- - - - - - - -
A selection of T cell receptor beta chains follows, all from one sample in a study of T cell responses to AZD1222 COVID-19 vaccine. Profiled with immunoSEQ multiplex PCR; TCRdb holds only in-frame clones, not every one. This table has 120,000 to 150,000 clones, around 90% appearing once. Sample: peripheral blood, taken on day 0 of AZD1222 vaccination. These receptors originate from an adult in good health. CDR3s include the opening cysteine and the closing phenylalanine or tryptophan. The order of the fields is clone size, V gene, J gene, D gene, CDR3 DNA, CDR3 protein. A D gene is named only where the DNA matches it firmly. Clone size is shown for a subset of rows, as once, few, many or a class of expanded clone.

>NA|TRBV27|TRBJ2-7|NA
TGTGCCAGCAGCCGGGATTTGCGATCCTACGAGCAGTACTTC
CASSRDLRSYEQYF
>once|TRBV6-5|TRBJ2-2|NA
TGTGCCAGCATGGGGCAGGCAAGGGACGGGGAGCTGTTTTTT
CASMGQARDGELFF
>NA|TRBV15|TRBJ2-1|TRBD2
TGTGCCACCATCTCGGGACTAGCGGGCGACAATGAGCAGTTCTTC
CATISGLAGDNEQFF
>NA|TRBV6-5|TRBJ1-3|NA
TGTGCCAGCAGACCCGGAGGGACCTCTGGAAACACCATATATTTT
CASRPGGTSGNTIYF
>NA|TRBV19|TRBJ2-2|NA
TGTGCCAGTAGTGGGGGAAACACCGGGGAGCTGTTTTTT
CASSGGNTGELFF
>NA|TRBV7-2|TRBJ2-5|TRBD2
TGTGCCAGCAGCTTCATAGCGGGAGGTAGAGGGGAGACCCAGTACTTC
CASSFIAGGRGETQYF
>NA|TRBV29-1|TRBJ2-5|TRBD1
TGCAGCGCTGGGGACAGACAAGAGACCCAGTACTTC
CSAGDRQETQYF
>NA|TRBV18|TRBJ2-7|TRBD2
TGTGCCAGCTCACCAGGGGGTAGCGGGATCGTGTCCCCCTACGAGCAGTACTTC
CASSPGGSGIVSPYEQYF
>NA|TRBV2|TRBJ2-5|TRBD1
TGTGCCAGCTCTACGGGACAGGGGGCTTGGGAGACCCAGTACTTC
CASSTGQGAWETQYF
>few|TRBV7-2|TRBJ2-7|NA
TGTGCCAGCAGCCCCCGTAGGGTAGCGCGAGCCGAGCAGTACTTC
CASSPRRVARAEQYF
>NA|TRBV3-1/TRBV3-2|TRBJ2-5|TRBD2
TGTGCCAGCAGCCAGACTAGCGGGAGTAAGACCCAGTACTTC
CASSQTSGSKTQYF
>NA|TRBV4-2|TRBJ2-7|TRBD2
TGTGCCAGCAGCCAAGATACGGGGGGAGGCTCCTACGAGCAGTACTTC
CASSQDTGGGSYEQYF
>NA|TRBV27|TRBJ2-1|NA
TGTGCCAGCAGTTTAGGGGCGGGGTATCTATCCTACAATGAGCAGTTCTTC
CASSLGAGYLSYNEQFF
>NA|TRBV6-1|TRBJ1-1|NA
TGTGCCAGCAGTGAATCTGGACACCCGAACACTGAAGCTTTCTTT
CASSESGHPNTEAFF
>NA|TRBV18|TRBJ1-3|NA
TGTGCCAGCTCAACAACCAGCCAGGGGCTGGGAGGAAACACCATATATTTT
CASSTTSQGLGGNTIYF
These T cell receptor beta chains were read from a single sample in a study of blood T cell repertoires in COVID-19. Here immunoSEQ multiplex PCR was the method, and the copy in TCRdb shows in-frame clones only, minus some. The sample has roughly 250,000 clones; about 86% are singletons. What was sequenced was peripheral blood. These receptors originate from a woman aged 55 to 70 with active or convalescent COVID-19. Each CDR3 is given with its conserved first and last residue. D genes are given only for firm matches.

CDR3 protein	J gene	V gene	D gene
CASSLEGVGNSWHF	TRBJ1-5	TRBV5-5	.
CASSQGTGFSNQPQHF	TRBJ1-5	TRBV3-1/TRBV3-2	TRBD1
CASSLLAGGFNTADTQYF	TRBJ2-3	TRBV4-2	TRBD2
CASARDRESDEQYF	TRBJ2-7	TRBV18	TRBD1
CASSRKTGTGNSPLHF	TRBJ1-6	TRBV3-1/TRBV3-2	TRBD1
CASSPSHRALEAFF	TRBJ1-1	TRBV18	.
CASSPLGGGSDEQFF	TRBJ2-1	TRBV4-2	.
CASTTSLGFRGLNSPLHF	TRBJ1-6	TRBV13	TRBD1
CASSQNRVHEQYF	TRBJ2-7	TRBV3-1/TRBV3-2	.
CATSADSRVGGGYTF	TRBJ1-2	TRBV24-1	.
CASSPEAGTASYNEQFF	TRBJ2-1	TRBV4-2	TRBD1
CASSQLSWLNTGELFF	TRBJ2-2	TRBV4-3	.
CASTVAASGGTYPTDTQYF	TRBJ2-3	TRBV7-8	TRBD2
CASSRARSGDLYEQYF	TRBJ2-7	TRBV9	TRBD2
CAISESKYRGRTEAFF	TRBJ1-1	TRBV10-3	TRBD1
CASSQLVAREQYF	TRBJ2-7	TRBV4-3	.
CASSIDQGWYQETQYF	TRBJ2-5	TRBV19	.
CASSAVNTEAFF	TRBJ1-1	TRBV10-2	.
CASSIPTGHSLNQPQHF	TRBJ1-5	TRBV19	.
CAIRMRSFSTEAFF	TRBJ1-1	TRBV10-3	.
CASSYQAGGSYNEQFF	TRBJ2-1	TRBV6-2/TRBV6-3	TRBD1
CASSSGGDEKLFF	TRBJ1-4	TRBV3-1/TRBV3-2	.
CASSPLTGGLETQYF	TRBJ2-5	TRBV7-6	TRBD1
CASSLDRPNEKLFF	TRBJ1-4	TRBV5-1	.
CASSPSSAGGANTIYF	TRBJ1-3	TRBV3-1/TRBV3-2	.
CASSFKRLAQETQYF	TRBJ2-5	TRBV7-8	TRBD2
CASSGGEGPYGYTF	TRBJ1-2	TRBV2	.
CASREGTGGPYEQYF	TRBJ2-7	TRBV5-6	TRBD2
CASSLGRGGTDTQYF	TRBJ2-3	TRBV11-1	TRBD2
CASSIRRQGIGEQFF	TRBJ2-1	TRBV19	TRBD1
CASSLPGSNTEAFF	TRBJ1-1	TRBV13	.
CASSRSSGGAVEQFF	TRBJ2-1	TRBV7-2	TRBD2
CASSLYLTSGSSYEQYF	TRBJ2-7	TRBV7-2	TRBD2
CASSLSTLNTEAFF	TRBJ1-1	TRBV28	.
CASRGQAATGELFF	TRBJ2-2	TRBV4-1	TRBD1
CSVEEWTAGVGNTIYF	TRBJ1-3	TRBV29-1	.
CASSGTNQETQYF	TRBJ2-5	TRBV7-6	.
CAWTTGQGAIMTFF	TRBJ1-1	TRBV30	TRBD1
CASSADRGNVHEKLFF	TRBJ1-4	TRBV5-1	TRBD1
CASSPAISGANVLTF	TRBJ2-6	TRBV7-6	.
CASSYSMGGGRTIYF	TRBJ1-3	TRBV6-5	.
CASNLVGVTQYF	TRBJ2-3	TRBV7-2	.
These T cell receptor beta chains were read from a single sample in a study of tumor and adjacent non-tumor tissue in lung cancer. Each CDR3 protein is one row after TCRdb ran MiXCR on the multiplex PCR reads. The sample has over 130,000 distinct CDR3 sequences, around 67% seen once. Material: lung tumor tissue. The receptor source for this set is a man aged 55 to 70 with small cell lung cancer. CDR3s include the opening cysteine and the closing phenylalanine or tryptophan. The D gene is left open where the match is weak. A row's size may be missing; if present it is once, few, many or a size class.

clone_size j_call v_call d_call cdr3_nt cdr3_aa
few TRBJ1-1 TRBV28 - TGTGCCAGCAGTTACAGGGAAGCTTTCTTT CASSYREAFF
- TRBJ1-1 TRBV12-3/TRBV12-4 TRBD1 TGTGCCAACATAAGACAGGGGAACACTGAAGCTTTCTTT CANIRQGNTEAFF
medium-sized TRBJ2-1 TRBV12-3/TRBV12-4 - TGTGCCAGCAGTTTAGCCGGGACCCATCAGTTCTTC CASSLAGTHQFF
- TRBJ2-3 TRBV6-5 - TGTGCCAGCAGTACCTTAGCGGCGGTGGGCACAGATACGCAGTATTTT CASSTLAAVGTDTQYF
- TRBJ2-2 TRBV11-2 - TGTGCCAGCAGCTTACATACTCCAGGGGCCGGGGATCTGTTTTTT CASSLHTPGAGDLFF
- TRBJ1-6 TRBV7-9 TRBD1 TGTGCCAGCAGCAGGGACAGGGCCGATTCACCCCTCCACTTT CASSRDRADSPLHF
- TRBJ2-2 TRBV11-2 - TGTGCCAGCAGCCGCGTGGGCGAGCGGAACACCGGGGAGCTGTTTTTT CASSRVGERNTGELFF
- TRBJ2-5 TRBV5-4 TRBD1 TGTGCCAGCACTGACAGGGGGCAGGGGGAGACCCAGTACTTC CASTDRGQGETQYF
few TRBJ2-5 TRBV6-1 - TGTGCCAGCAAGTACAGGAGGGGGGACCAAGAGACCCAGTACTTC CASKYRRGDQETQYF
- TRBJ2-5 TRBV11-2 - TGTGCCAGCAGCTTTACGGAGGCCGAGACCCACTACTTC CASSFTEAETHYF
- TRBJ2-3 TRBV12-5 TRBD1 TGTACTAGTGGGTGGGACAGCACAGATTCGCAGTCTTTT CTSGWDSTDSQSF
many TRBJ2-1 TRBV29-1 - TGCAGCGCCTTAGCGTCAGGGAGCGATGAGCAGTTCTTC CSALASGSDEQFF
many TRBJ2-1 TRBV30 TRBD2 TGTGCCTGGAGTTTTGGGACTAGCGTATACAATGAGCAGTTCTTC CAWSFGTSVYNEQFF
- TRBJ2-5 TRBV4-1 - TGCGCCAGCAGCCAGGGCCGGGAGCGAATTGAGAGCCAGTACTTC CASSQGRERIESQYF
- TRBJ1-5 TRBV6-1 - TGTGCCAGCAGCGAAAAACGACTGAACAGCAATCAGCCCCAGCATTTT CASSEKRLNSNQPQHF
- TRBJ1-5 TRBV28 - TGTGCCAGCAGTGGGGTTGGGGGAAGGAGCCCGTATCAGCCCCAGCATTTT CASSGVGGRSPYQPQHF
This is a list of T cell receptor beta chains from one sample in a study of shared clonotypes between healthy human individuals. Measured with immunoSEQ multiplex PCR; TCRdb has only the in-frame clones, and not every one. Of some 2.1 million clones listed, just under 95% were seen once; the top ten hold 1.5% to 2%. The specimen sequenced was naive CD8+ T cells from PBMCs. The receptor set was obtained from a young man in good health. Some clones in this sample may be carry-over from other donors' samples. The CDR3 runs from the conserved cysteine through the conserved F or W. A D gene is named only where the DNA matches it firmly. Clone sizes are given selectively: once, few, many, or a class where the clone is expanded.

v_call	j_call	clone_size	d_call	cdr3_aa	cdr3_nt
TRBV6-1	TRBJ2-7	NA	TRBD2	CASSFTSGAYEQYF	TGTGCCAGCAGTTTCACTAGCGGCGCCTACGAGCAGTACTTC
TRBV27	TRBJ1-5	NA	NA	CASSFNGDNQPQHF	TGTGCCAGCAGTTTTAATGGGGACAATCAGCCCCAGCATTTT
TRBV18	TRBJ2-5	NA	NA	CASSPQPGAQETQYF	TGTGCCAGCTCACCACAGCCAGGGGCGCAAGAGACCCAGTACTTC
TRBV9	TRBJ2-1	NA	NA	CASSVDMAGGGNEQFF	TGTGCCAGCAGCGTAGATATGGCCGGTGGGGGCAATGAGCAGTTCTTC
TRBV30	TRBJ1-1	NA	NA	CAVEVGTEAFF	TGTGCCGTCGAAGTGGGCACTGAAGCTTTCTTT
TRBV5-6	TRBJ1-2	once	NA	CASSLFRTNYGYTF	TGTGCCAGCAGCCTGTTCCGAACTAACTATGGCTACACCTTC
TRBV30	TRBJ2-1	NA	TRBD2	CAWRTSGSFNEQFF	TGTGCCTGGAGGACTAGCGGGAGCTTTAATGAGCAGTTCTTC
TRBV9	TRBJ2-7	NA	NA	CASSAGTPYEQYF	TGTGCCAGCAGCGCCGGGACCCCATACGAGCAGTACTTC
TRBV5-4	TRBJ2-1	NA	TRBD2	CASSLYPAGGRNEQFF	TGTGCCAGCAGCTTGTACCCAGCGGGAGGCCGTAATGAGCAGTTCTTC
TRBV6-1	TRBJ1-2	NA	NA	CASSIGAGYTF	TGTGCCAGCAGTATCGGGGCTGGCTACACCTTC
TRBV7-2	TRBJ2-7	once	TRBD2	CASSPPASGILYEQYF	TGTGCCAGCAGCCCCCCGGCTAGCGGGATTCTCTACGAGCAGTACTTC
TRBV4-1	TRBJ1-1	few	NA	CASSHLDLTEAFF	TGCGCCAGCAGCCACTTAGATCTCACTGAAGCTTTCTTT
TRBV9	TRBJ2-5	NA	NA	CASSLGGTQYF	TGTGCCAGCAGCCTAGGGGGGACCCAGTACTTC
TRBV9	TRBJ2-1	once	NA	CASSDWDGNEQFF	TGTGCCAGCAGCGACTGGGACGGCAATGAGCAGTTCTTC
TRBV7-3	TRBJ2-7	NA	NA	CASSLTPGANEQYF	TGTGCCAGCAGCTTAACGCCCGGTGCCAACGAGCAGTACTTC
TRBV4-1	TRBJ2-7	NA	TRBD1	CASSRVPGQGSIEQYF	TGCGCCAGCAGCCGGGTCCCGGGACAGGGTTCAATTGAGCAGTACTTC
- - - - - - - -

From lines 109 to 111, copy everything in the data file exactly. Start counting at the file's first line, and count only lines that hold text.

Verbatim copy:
This is a list of T cell receptor beta chains from one sample in a study of shared clonotypes between healthy human individuals. Measured with immunoSEQ multiplex PCR; TCRdb has only the in-frame clones, and not every one. Of some 2.1 million clones listed, just under 95% were seen once; the top ten hold 1.5% to 2%. The specimen sequenced was naive CD8+ T cells from PBMCs. The receptor set was obtained from a young man in good health. Some clones in this sample may be carry-over from other donors' samples. The CDR3 runs from the conserved cysteine through the conserved F or W. A D gene is named only where the DNA matches it firmly. Clone sizes are given selectively: once, few, many, or a class where the clone is expanded.

v_call	j_call	clone_size	d_call	cdr3_aa	cdr3_nt
TRBV6-1	TRBJ2-7	NA	TRBD2	CASSFTSGAYEQYF	TGTGCCAGCAGTTTCACTAGCGGCGCCTACGAGCAGTACTTC